Hey, i am sorry that you were offended. About the NRHP article a way back, I do recall removing some criticisms that were sourced but which I thought were given undue weight in the article. My interpretation of wikipedia guideline wp:UNDUE and/or the facts of the situation could have been wrong. As I recall though, the criticisms were from a couple articles that appeared to me to be opinion pieces from the 1980's or so, which essentially said that NRHP-listing was random or biased. It might have been fair criticism when written, although it would have been appropriate to have some official response or other perspective (not saying you wouldn't have added that, if available, but if in fact there was never any response tends to suggest to me that the criticism was isolated or unimportant, meaning the notability of those criticisms is in some question). Date-wise, I believe that they preceded many MPS and TR type studies at state and national levels which sought, and in broad terms I believe largely succeeded, in bringing a lot more balance to NRHP listings. I imagine the same authors would have different opinions now. No, I can't back that supposition up with a source, it is a supposition. At any rate, I don't recall edit warring about this, I believe i removed the material to the Talk page or removed it plus opened a discussion at the Talk page. It would be fine by me for it to be discussed again, for other editors' opinions to be sought, and for the criticism to be restored. Also, I am surprised that you took this so personally. I thought we were friends, actually, in general sharing similar views and interests and working on a productive hobby. I will try not to bother you, but I thought I should at least respond here. doncram (talk) 01:05, 15 June 2009 (UTC)

"In fact, the most valuable properties in many communities are those within designated historic districts" POV, as usual —Preceding unsigned comment added by 99.147.194.69 (talk) 00:24, 9 June 2010 (UTC)

GA Reassessment[edit]

This discussion is transcluded from Talk:Historic district (United States)/GA1. The edit link for this section can be used to add comments to the reassessment.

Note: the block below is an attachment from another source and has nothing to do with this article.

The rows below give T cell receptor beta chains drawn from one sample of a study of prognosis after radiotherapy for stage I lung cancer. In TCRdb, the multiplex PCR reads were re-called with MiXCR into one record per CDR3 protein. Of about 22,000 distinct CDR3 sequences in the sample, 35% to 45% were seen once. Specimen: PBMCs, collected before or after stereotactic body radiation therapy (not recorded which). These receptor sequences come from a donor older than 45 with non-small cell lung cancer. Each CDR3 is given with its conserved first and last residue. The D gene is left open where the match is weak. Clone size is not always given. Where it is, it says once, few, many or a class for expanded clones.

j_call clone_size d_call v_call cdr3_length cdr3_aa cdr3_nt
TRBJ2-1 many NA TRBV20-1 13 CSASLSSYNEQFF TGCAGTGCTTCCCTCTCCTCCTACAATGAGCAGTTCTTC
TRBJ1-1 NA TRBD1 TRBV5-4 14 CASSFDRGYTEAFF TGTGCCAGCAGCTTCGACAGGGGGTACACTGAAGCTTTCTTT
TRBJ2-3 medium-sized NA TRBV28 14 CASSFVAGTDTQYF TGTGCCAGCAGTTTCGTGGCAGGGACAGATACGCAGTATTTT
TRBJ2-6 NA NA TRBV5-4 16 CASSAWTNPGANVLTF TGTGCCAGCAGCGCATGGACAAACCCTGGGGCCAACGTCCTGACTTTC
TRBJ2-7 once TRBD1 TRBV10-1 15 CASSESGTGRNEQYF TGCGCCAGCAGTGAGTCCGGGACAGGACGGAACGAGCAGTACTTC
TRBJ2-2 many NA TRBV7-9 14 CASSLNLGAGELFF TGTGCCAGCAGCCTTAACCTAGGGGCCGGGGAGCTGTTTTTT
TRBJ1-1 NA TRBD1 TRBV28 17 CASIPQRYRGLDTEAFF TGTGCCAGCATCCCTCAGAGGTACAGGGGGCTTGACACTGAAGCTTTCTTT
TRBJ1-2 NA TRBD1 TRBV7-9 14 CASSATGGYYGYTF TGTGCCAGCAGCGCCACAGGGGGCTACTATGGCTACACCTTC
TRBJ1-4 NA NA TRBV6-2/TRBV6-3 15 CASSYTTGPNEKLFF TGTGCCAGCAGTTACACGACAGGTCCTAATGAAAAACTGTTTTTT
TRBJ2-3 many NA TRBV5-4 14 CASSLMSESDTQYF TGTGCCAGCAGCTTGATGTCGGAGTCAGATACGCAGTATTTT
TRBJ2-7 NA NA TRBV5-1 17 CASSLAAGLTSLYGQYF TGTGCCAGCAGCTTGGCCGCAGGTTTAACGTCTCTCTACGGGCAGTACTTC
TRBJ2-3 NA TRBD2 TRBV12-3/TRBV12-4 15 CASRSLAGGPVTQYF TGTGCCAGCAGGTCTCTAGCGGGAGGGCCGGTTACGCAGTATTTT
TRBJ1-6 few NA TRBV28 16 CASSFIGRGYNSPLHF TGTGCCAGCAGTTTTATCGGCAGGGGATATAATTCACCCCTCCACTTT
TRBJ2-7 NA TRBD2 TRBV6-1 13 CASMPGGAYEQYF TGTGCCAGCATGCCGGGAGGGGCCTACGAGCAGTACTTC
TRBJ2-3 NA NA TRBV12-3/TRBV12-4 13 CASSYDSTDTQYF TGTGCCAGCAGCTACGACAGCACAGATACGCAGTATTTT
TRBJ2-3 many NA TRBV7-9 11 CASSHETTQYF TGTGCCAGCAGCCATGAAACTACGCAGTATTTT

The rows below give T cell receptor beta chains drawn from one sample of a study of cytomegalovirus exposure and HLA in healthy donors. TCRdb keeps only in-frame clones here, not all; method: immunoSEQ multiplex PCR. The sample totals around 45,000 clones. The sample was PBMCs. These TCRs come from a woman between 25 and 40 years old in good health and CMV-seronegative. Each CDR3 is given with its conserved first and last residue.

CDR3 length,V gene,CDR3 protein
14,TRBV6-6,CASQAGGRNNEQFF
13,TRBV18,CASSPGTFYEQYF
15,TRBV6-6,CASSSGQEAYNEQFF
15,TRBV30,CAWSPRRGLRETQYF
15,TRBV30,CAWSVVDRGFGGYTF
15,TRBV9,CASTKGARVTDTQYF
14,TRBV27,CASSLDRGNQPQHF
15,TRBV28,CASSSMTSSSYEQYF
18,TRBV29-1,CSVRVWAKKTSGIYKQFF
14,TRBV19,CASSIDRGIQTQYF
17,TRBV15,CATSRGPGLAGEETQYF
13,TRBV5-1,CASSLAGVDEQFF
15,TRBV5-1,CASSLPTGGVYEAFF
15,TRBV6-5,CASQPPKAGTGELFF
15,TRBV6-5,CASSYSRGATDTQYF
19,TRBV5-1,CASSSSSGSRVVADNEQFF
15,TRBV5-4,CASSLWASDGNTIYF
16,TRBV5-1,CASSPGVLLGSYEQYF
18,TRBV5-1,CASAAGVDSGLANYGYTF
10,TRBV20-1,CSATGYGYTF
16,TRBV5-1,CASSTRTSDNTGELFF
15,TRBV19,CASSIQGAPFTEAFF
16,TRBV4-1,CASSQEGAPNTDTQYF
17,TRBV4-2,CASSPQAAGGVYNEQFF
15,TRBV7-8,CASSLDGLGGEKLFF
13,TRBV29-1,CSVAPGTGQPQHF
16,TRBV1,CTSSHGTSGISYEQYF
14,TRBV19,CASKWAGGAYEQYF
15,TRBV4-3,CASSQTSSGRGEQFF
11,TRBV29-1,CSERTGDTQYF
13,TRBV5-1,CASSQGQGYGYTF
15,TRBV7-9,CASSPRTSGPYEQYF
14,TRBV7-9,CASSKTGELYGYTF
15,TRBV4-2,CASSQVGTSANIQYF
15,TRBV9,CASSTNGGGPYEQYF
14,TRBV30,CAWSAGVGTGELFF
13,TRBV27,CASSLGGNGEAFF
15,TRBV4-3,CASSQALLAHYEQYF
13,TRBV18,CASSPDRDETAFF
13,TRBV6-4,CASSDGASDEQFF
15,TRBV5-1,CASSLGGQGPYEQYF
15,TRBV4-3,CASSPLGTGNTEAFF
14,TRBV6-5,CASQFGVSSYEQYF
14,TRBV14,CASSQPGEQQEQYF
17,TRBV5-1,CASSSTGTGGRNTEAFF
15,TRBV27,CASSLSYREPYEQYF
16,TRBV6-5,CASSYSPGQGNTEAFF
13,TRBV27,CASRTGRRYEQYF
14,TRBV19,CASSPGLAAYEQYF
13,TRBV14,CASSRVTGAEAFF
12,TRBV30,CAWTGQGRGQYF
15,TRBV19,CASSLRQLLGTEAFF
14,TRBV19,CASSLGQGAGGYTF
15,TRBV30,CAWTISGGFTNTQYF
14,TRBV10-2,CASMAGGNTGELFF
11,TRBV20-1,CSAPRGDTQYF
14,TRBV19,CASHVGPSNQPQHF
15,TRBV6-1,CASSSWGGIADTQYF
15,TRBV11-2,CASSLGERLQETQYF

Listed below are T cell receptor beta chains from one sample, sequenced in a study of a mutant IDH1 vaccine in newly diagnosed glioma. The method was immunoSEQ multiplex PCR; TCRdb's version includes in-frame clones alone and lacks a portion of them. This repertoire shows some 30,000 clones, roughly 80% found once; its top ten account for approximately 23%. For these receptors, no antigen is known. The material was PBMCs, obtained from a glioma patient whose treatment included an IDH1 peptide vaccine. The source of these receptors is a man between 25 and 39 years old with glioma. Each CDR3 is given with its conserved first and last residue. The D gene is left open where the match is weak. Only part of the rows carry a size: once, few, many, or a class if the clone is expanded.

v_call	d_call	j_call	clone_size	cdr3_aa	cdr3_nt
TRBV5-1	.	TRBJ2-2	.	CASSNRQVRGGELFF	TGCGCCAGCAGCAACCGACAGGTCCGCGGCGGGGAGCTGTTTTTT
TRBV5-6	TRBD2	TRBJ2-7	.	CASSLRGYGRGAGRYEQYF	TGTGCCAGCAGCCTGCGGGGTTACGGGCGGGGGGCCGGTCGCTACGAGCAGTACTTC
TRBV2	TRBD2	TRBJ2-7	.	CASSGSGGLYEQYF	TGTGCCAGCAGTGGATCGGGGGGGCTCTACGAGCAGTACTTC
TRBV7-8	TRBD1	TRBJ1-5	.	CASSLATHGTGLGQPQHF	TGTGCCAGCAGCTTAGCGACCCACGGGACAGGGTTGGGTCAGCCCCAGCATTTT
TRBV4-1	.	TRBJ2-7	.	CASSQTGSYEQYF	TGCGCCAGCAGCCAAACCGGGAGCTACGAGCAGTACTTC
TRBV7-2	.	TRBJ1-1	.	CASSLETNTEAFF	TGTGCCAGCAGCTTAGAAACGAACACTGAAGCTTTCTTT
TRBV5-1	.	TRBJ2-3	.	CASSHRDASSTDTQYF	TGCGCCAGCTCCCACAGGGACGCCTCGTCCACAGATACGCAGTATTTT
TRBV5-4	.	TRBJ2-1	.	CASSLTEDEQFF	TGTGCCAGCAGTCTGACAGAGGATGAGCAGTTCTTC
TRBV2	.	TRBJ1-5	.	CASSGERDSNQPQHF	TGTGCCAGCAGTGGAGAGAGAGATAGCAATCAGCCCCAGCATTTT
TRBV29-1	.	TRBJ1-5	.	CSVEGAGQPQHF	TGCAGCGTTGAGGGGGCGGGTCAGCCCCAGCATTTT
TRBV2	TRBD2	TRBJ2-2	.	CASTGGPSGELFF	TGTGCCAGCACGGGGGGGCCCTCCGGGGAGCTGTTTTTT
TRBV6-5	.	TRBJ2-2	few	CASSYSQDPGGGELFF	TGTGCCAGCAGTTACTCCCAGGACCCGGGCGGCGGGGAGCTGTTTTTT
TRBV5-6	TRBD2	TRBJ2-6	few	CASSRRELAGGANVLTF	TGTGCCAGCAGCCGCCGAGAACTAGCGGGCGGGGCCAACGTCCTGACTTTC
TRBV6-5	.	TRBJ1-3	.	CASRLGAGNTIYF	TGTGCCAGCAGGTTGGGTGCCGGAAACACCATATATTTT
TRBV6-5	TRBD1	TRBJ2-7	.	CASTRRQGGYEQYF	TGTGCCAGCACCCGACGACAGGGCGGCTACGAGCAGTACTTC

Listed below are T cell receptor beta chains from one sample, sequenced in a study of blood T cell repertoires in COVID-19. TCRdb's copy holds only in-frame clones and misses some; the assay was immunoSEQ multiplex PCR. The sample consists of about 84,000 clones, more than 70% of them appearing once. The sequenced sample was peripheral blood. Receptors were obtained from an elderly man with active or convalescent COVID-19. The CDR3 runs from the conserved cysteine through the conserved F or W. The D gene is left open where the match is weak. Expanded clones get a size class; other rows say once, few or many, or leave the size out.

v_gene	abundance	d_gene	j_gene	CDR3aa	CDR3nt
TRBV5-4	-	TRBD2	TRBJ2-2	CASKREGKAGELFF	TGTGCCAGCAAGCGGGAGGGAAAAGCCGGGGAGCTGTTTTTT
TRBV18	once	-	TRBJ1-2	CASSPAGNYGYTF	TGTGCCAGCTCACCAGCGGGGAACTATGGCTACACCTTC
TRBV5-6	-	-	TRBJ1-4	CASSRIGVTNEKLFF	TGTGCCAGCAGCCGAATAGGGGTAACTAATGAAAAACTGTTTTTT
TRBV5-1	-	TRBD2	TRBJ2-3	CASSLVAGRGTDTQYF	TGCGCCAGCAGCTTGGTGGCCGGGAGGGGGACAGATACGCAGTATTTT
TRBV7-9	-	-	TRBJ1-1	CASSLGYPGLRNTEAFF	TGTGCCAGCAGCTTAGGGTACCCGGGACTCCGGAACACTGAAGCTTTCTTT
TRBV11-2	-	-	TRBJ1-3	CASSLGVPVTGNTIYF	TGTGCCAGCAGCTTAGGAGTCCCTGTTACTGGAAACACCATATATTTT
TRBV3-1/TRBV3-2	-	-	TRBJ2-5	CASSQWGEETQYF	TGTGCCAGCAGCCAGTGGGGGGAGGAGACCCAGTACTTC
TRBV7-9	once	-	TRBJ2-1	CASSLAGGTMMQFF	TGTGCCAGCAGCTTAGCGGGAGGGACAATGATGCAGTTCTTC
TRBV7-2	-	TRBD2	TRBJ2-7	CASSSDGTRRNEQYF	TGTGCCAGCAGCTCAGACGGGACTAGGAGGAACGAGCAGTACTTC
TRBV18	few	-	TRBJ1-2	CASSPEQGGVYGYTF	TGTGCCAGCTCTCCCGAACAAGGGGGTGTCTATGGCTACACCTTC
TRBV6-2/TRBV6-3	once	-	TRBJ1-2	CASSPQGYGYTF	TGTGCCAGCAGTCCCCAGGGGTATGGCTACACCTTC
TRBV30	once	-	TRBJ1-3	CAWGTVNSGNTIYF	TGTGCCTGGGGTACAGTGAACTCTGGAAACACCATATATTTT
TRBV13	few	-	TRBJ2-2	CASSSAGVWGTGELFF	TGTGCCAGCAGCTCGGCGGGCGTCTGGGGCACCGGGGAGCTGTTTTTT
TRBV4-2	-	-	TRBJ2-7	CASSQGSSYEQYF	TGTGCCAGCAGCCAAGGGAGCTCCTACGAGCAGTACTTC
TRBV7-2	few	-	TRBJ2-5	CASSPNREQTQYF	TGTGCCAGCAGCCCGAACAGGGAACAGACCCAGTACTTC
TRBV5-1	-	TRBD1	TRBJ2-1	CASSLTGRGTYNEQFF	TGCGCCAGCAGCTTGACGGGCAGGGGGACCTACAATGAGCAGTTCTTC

Notified: IvoShandor (talk · contribs), Doncram (talk · contribs), Wikipedia talk:WikiProject National Register of Historic Places, Wikipedia talk:WikiProject Urban studies and planning--TonyTheTiger (t/c/bio/WP:CHICAGO/WP:LOTM) 22:45, 7 October 2009 (UTC)
Keep--TonyTheTiger (t/c/bio/WP:CHICAGO/WP:LOTM) 03:40, 23 October 2009 (UTC)
I am reviewing this article as part of GA Sweeps. This is in pretty good shape, but it needs some work to bring it in line with the current standards of WP:WIAGA. I am about to outline a partial list of issues that need to be addressed. After I post this listing, I will give concerned and interested editors a week before I reevaluate the article's quality rating. I will be following along with the progress of the article and may make additional comments as it is appropriate.
The six dead links were all to a NIU library website that enables access to the referenced print journal articles. I have removed the links as they are not necessary for print sources. I've also replaced the suspiscious link with one from the National Park Service that says the same thing as the referenced sentence. --Polaron | Talk 02:10, 8 October 2009 (UTC)
Alt text has been added all the images and captions have been fixed to conform with WP:CAPTION#Wording. --Polaron | Talk 05:07, 8 October 2009 (UTC)
  • I would like to suggest that the images could be more representative of the topic. As I understand historic districts refer to a group of buildings which provide a larger area a historic character, and is distinct from individual historic buildings. However, from the six examples the article currently presents four only show individual buildings while only two images show a group. Elekhh (talk) 04:38, 8 October 2009 (UTC)
    • Yes. Please swap out individual building images for district images.--TonyTheTiger (t/c/bio/WP:CHICAGO/WP:LOTM) 06:30, 8 October 2009 (UTC)
      • Just a suggestion: North Water Street, New Bedford, MA, part of the New Bedford Historic District, a U.S. National Historic Landmark District North Water Street, New Bedford, MA.jpg Elekhh (talk) 13:20, 15 October 2009 (UTC)
  • Progress was being made and then all of a sudden nothing more got done. I hope to see this cleanup resumed. I will check back.--TonyTheTiger (t/c/bio/WP:CHICAGO/WP:LOTM) 07:50, 15 October 2009 (UTC)

POV propaganda continues, Tony the Tiger should be banned from this topic[edit]

The main reason to devote so much space to identification of studies that suggest historic district designations are good for property values is to promote historic districts, but the studies of designated historic districts are intrinsicly flawed because the designations always occur after development pressures appear, meaning the market demand was building prior to the designation.

Historic preservation activists never tire of mentioning the 1966 US Conference of Mayors that declared we suffer from 'rootlessness', but they never provide the 1966 context of urban decline and middle class flight that caused mayors to be defensive and look for excuses. Was it rootlessness or flight from rot caused by political corruption? Anyone seeking truth would run from a 1966 conference of mayors. — Preceding unsigned comment added by 76.193.161.233 (talk) 23:39, 29 January 2013 (UTC)